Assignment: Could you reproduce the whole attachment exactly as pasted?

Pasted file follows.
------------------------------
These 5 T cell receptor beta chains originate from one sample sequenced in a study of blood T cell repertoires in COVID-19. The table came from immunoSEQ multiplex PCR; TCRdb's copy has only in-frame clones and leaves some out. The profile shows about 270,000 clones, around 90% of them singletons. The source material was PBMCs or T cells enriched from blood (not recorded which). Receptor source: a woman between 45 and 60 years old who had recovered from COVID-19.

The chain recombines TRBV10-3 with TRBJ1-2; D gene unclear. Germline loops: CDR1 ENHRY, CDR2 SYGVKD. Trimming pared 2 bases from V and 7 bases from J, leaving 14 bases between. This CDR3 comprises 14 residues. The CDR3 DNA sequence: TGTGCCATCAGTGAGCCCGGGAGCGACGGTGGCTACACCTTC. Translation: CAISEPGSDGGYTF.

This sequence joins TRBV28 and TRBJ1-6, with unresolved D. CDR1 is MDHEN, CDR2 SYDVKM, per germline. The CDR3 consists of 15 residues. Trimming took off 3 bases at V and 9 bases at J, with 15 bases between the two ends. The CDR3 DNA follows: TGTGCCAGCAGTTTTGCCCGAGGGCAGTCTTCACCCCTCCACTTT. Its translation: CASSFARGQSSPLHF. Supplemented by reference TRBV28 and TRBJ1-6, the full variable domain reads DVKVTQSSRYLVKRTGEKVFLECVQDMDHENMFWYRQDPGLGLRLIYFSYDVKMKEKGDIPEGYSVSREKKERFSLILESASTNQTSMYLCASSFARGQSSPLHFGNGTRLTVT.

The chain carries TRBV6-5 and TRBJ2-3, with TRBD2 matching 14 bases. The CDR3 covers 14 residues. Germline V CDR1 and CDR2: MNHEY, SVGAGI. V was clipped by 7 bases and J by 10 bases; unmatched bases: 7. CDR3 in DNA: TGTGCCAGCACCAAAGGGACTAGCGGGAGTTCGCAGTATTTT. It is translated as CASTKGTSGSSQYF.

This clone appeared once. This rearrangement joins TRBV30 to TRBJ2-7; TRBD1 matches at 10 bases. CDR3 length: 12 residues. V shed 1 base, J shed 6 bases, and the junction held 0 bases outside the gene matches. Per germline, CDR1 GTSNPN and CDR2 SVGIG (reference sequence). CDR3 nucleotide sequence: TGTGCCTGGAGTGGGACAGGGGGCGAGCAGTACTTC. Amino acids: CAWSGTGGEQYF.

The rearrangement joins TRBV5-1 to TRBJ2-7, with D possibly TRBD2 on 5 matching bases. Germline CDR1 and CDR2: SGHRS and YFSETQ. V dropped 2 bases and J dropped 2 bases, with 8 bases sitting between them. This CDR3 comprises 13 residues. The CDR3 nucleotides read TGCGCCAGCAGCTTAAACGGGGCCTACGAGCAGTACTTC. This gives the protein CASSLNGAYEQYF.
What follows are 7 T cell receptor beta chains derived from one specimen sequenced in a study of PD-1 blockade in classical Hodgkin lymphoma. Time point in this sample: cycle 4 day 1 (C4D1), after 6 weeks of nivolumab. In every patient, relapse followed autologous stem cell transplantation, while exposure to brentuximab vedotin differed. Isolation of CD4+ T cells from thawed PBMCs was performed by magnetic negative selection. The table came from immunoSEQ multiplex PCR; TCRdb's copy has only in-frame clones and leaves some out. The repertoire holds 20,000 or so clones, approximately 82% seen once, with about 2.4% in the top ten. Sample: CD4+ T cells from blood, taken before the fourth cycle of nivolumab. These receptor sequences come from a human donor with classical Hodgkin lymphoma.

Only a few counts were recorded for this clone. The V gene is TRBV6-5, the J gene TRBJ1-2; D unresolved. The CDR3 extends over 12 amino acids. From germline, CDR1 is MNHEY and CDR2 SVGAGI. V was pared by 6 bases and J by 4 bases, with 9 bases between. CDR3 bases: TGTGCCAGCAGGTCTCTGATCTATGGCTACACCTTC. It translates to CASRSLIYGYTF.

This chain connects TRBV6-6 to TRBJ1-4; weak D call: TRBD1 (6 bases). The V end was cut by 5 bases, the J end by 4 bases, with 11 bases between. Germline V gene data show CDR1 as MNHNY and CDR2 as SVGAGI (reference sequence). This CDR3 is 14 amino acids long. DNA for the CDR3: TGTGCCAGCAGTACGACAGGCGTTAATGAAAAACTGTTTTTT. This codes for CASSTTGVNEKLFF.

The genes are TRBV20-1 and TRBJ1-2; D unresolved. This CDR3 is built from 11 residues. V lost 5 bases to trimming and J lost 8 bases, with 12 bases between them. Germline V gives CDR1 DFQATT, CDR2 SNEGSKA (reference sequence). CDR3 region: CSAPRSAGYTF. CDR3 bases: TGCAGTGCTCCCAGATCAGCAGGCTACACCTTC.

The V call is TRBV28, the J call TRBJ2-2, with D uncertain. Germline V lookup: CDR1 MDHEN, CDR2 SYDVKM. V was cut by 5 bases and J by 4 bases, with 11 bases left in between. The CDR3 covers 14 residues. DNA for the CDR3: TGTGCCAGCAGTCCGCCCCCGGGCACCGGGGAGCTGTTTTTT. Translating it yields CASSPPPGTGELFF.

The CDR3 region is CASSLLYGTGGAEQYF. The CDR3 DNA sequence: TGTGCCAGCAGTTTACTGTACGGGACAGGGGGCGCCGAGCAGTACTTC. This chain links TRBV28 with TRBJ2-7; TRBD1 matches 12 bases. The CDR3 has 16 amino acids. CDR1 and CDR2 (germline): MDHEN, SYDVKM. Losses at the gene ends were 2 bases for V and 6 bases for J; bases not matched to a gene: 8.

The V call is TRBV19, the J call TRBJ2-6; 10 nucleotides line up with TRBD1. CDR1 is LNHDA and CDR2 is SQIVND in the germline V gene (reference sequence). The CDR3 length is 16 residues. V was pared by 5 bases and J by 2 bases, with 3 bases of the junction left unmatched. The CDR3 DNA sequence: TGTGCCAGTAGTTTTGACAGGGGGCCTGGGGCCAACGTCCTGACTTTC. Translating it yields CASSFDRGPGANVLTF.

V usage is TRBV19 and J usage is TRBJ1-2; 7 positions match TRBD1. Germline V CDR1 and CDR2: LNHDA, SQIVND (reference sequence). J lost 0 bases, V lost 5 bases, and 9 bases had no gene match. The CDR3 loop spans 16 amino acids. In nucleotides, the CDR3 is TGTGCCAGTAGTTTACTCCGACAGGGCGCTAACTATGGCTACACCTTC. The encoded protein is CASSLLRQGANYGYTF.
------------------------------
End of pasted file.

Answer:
These 5 T cell receptor beta chains originate from one sample sequenced in a study of blood T cell repertoires in COVID-19. The table came from immunoSEQ multiplex PCR; TCRdb's copy has only in-frame clones and leaves some out. The profile shows about 270,000 clones, around 90% of them singletons. The source material was PBMCs or T cells enriched from blood (not recorded which). Receptor source: a woman between 45 and 60 years old who had recovered from COVID-19.

The chain recombines TRBV10-3 with TRBJ1-2; D gene unclear. Germline loops: CDR1 ENHRY, CDR2 SYGVKD. Trimming pared 2 bases from V and 7 bases from J, leaving 14 bases between. This CDR3 comprises 14 residues. The CDR3 DNA sequence: TGTGCCATCAGTGAGCCCGGGAGCGACGGTGGCTACACCTTC. Translation: CAISEPGSDGGYTF.

This sequence joins TRBV28 and TRBJ1-6, with unresolved D. CDR1 is MDHEN, CDR2 SYDVKM, per germline. The CDR3 consists of 15 residues. Trimming took off 3 bases at V and 9 bases at J, with 15 bases between the two ends. The CDR3 DNA follows: TGTGCCAGCAGTTTTGCCCGAGGGCAGTCTTCACCCCTCCACTTT. Its translation: CASSFARGQSSPLHF. Supplemented by reference TRBV28 and TRBJ1-6, the full variable domain reads DVKVTQSSRYLVKRTGEKVFLECVQDMDHENMFWYRQDPGLGLRLIYFSYDVKMKEKGDIPEGYSVSREKKERFSLILESASTNQTSMYLCASSFARGQSSPLHFGNGTRLTVT.

The chain carries TRBV6-5 and TRBJ2-3, with TRBD2 matching 14 bases. The CDR3 covers 14 residues. Germline V CDR1 and CDR2: MNHEY, SVGAGI. V was clipped by 7 bases and J by 10 bases; unmatched bases: 7. CDR3 in DNA: TGTGCCAGCACCAAAGGGACTAGCGGGAGTTCGCAGTATTTT. It is translated as CASTKGTSGSSQYF.

This clone appeared once. This rearrangement joins TRBV30 to TRBJ2-7; TRBD1 matches at 10 bases. CDR3 length: 12 residues. V shed 1 base, J shed 6 bases, and the junction held 0 bases outside the gene matches. Per germline, CDR1 GTSNPN and CDR2 SVGIG (reference sequence). CDR3 nucleotide sequence: TGTGCCTGGAGTGGGACAGGGGGCGAGCAGTACTTC. Amino acids: CAWSGTGGEQYF.

The rearrangement joins TRBV5-1 to TRBJ2-7, with D possibly TRBD2 on 5 matching bases. Germline CDR1 and CDR2: SGHRS and YFSETQ. V dropped 2 bases and J dropped 2 bases, with 8 bases sitting between them. This CDR3 comprises 13 residues. The CDR3 nucleotides read TGCGCCAGCAGCTTAAACGGGGCCTACGAGCAGTACTTC. This gives the protein CASSLNGAYEQYF.
What follows are 7 T cell receptor beta chains derived from one specimen sequenced in a study of PD-1 blockade in classical Hodgkin lymphoma. Time point in this sample: cycle 4 day 1 (C4D1), after 6 weeks of nivolumab. In every patient, relapse followed autologous stem cell transplantation, while exposure to brentuximab vedotin differed. Isolation of CD4+ T cells from thawed PBMCs was performed by magnetic negative selection. The table came from immunoSEQ multiplex PCR; TCRdb's copy has only in-frame clones and leaves some out. The repertoire holds 20,000 or so clones, approximately 82% seen once, with about 2.4% in the top ten. Sample: CD4+ T cells from blood, taken before the fourth cycle of nivolumab. These receptor sequences come from a human donor with classical Hodgkin lymphoma.

Only a few counts were recorded for this clone. The V gene is TRBV6-5, the J gene TRBJ1-2; D unresolved. The CDR3 extends over 12 amino acids. From germline, CDR1 is MNHEY and CDR2 SVGAGI. V was pared by 6 bases and J by 4 bases, with 9 bases between. CDR3 bases: TGTGCCAGCAGGTCTCTGATCTATGGCTACACCTTC. It translates to CASRSLIYGYTF.

This chain connects TRBV6-6 to TRBJ1-4; weak D call: TRBD1 (6 bases). The V end was cut by 5 bases, the J end by 4 bases, with 11 bases between. Germline V gene data show CDR1 as MNHNY and CDR2 as SVGAGI (reference sequence). This CDR3 is 14 amino acids long. DNA for the CDR3: TGTGCCAGCAGTACGACAGGCGTTAATGAAAAACTGTTTTTT. This codes for CASSTTGVNEKLFF.

The genes are TRBV20-1 and TRBJ1-2; D unresolved. This CDR3 is built from 11 residues. V lost 5 bases to trimming and J lost 8 bases, with 12 bases between them. Germline V gives CDR1 DFQATT, CDR2 SNEGSKA (reference sequence). CDR3 region: CSAPRSAGYTF. CDR3 bases: TGCAGTGCTCCCAGATCAGCAGGCTACACCTTC.

The V call is TRBV28, the J call TRBJ2-2, with D uncertain. Germline V lookup: CDR1 MDHEN, CDR2 SYDVKM. V was cut by 5 bases and J by 4 bases, with 11 bases left in between. The CDR3 covers 14 residues. DNA for the CDR3: TGTGCCAGCAGTCCGCCCCCGGGCACCGGGGAGCTGTTTTTT. Translating it yields CASSPPPGTGELFF.

The CDR3 region is CASSLLYGTGGAEQYF. The CDR3 DNA sequence: TGTGCCAGCAGTTTACTGTACGGGACAGGGGGCGCCGAGCAGTACTTC. This chain links TRBV28 with TRBJ2-7; TRBD1 matches 12 bases. The CDR3 has 16 amino acids. CDR1 and CDR2 (germline): MDHEN, SYDVKM. Losses at the gene ends were 2 bases for V and 6 bases for J; bases not matched to a gene: 8.

The V call is TRBV19, the J call TRBJ2-6; 10 nucleotides line up with TRBD1. CDR1 is LNHDA and CDR2 is SQIVND in the germline V gene (reference sequence). The CDR3 length is 16 residues. V was pared by 5 bases and J by 2 bases, with 3 bases of the junction left unmatched. The CDR3 DNA sequence: TGTGCCAGTAGTTTTGACAGGGGGCCTGGGGCCAACGTCCTGACTTTC. Translating it yields CASSFDRGPGANVLTF.

V usage is TRBV19 and J usage is TRBJ1-2; 7 positions match TRBD1. Germline V CDR1 and CDR2: LNHDA, SQIVND (reference sequence). J lost 0 bases, V lost 5 bases, and 9 bases had no gene match. The CDR3 loop spans 16 amino acids. In nucleotides, the CDR3 is TGTGCCAGTAGTTTACTCCGACAGGGCGCTAACTATGGCTACACCTTC. The encoded protein is CASSLLRQGANYGYTF.